The upcoming, 2015 college football season is the last in which Ole Miss head coach Hugh Freeze will have all members of his outstanding, 2013 recruiting class in the fold.
Ole Miss must make its hay in the SEC before the NFL comes calling for Robert Nkemdiche, Laquon Treadwell and Laromy Tunsil. However, before the Rebels can harbor realistic expectations of winning the SEC West, the Rebels need a clear answer to their biggest question: Who, exactly, is going to quarterback the offense?
Bo Wallace started the last of 39 career games on New Year’s Eve 2014, in a Peach Bowl Ole Miss faithful would prefer forget: a 42-3 beat-down against TCU. Wallace finished that day 10-of-23 passing for 109 yards with three interceptions.
The Peach Bowl was a stark reminder that poor quarterback can have a profound impact on a game. In 2015, quarterback play could be the difference in Ole Miss maximizing on its potential, and the Rebels falling back into a familiar position as SEC West also-rans.
Three quarterbacks are vying for that responsibility in this offseason: DeVante Kincade, Chad Kelly and Ryan Buchanan.
There’s no questioning the talent surrounding the Rebels’ next quarterback. Just in the passing attack, Ole Miss returns the aforementioned Treadwell, arguably the nation’s most talented receiver. Joining him is Damore’ea Stringfellow, the highly touted prospect whose promising career at Washington was cut short by an arrest in Feb. 2014.
Ole Miss is through its spring practice season, and Freeze appears no closer to announcing a starter than he was at the outset of the 15-workout slate.
Kelly, a transfer from Clemson, made some noteworthy passes in the Rebels’ spring game Saturday — passes reminiscent of uncle and former Miami Hurricanes/Buffalo Bills great, Jim Kelly.
But Chad Kelly is also a big question mark. He was booted from Clemson’s roster last spring for the ambiguous “conduct detrimental to the team,” then was arrested in December.
Kincade has a sky-high ceiling and could be a difference-maker in Freeze’s version of the spread offense, similar to former Freeze pupil Ryan Aplin at Arkansas State. Aplin passed over 3,300 yards and rushed for almost 600 in 2011, and Kincade boasted similar production at Texas prep powerhouse Dallas Skyline.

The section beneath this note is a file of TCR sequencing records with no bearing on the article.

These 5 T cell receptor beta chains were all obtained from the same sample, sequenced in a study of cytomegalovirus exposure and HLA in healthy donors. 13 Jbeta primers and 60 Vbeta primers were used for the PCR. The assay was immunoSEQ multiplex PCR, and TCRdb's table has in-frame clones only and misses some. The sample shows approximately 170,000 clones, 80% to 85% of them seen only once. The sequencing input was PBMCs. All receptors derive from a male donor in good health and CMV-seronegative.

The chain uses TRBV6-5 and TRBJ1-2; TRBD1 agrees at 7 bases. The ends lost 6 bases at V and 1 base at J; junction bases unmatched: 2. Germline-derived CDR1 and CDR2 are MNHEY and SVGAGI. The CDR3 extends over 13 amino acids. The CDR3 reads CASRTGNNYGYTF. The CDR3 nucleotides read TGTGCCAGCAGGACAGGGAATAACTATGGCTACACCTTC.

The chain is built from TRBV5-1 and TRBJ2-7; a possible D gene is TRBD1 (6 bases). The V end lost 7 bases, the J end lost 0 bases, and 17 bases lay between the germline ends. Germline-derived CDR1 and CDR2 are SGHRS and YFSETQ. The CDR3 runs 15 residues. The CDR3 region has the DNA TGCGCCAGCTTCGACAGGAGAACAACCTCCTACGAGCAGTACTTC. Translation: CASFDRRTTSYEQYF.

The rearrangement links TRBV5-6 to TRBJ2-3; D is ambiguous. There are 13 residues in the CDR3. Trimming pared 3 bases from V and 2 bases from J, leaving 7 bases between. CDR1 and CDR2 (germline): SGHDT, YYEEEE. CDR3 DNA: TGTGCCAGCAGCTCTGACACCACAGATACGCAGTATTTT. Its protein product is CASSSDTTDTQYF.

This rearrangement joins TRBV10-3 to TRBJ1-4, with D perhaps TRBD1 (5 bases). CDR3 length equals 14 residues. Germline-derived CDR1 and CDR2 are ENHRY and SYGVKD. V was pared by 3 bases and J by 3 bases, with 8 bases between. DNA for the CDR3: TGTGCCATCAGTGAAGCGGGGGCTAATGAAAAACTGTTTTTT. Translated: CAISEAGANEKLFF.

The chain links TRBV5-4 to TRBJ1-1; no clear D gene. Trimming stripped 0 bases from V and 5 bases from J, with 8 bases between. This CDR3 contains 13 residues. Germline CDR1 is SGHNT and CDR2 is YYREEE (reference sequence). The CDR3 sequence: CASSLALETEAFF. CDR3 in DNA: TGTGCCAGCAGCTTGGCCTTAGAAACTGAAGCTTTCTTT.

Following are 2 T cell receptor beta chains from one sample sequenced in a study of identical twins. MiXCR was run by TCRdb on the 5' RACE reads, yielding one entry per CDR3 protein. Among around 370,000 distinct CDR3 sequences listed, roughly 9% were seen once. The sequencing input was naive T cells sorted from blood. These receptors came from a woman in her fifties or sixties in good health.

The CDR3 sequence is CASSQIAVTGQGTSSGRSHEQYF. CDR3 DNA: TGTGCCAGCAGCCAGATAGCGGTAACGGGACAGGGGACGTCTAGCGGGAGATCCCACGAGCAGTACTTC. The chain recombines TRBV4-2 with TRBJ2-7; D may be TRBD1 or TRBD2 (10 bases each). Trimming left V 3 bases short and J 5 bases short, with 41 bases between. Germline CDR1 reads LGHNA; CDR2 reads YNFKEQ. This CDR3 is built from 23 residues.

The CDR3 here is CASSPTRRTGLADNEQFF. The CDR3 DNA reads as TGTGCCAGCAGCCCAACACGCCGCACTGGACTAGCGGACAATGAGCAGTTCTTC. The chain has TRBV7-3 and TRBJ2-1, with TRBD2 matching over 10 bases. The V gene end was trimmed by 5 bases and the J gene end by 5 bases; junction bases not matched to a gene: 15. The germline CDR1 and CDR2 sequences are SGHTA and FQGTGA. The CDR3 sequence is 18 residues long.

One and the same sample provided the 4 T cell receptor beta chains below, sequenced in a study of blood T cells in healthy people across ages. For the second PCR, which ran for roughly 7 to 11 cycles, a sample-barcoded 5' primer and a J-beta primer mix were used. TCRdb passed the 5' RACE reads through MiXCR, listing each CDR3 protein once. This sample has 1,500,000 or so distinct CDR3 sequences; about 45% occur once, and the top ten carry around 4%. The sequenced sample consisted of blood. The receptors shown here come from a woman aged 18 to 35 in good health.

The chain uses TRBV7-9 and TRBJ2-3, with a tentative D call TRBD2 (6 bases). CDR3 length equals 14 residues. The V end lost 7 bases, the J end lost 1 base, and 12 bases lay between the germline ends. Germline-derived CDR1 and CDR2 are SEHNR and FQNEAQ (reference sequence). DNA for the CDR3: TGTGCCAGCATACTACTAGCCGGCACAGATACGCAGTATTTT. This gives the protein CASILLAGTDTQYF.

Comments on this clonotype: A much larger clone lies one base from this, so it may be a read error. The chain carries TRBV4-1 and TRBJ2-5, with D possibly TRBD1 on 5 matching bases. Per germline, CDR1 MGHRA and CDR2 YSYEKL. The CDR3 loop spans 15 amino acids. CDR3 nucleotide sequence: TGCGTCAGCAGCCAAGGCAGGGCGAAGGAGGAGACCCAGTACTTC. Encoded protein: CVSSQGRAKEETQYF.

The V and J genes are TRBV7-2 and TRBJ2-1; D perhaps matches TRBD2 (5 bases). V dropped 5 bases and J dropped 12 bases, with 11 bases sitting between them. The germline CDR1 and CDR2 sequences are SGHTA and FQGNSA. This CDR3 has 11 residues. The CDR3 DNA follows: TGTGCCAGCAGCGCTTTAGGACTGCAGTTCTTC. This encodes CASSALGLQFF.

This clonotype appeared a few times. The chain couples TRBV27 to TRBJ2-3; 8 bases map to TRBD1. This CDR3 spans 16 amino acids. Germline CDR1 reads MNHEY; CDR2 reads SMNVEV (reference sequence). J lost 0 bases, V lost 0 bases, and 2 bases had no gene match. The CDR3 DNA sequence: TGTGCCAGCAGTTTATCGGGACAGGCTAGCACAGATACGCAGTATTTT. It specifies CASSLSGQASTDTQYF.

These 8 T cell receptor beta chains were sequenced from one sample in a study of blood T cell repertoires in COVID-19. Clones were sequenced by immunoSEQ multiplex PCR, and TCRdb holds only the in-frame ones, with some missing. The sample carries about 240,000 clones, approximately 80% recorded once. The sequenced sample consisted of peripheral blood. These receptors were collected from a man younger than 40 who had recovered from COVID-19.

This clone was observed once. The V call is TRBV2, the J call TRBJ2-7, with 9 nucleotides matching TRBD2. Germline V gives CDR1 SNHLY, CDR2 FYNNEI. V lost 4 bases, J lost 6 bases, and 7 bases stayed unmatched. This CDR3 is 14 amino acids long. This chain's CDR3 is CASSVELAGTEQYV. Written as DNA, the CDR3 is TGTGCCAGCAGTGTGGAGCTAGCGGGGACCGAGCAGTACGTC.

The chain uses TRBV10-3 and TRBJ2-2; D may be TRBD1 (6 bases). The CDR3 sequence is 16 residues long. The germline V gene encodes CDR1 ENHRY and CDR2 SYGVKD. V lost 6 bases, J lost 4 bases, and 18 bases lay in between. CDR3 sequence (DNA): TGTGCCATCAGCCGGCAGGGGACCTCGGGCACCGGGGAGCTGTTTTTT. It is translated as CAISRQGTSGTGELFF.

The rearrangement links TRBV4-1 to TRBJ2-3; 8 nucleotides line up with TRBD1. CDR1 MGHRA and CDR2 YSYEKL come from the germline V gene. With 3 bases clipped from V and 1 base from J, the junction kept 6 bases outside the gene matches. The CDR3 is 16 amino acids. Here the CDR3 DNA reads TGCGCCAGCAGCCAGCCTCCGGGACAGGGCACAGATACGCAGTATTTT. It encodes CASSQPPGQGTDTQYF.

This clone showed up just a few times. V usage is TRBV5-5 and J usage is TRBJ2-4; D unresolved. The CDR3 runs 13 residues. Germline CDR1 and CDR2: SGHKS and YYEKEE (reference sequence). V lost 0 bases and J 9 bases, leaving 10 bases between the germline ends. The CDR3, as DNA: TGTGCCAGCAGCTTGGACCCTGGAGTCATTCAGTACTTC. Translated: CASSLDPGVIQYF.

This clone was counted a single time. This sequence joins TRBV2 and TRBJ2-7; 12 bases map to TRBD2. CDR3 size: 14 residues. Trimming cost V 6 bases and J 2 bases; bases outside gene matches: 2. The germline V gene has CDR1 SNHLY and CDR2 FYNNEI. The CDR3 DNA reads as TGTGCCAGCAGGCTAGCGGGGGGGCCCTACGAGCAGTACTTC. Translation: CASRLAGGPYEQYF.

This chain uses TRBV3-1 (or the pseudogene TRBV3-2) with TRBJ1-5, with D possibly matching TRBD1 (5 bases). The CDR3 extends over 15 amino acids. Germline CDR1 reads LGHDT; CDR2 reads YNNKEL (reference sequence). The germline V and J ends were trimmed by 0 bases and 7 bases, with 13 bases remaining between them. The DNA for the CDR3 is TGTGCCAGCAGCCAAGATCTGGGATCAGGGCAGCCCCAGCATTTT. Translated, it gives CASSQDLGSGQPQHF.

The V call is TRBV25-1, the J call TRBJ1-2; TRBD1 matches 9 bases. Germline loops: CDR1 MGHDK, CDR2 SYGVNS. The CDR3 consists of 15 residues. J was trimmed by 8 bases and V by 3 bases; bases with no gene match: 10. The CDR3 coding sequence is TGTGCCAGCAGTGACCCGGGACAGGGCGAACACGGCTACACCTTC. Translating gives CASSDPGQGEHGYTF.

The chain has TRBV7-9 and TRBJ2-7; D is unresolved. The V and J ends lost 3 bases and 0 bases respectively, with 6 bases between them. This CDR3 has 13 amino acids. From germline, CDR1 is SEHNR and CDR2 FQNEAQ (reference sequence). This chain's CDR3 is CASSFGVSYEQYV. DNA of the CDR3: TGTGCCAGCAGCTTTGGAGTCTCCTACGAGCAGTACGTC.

Buchanan earned praise from Freeze in the Grove Bowl’s post-game presser, though coaching platitudes uttered this time of year can often be taken with less than a full grain of salt.
The good news for Ole Miss is that there’s plenty of potential for any of the three to be marked upgrades from Wallace. Though Wallace was experienced — the only starter Ole Miss has known under Hugh Freeze, in fact — the most predictable thing it got from the quarterback was unpredictability.
Bo Wallace was the South’s Jekyll and Hyde — one man torn between two polar opposite identities. Wallace was so erratic that national media types and game broadcasters took to referencing “Good Bo” — the Bo Wallace who passed for three touchdowns in an upset of Alabama — and “Bad Bo.” The program’s last impression is that of Bad Bo.
So long as Ole Miss’ new quarterback is at least stable, the Rebels should match their 9-win mark of 2014. Should they get production exceeding that of Wallace, there’s little doubt that Ole Miss is a very real SEC West contender — which, ostensibly, makes it a College Football Playoff contender.
Freeze’s decision isn’t as simple as plug one of Kelly, Kincade or Buchanan in behind center and let ‘im loose. The margin for error in the SEC West is almost nonexistent, with the difference between No. 1 and No. 7 being negligible at best. To wit, the Rebels lost to last-place Arkansas in November — the same Arkansas that took conference champion Alabama to the brink, which lost at Ole Miss.
Of note: Wallace went 16-of-31 with two interceptions and no scores in the Arkansas loss.
Indeed, there’s no overstating just how critical quarterback play will be to the Rebels’ 2015 outlook. Hugh Freeze is facing the most pressing decision of his Ole Miss tenure; it’s understandable that he’s biding his time.